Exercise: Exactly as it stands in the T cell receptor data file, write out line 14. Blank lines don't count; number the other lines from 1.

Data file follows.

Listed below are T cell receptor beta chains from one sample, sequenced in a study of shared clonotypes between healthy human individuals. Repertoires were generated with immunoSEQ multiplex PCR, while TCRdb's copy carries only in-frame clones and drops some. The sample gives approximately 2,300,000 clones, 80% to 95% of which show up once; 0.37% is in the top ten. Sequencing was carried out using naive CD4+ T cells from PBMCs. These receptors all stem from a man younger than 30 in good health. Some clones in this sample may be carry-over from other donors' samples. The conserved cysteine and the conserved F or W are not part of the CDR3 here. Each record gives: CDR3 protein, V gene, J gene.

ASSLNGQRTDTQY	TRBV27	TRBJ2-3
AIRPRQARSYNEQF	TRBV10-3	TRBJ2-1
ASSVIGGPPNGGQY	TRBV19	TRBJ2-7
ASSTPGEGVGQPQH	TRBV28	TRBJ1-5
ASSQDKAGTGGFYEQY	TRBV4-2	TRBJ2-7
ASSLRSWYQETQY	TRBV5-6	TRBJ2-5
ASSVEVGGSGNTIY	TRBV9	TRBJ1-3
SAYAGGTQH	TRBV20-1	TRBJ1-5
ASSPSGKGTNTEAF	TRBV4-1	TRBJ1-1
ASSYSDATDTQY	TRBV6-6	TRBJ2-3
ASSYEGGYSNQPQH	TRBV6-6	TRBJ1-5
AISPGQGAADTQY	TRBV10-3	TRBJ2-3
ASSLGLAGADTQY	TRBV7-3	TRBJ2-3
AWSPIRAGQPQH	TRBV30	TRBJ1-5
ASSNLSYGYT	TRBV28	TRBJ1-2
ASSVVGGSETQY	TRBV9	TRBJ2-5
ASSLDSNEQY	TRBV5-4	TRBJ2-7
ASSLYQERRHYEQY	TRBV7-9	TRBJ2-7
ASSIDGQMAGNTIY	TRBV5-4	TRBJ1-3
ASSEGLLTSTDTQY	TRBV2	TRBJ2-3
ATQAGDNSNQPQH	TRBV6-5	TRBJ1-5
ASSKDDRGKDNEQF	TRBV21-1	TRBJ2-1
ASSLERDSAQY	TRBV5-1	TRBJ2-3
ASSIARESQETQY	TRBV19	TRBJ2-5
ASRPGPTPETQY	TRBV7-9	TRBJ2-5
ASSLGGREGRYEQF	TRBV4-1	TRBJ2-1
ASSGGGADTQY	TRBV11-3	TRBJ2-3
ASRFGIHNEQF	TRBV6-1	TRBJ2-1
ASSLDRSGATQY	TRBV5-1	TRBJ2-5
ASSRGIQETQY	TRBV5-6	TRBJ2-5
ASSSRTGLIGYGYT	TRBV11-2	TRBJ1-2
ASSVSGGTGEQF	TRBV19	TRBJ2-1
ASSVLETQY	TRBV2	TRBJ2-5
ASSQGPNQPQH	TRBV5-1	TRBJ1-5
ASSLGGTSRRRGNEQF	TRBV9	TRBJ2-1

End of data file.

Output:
ASSLGLAGADTQY	TRBV7-3	TRBJ2-3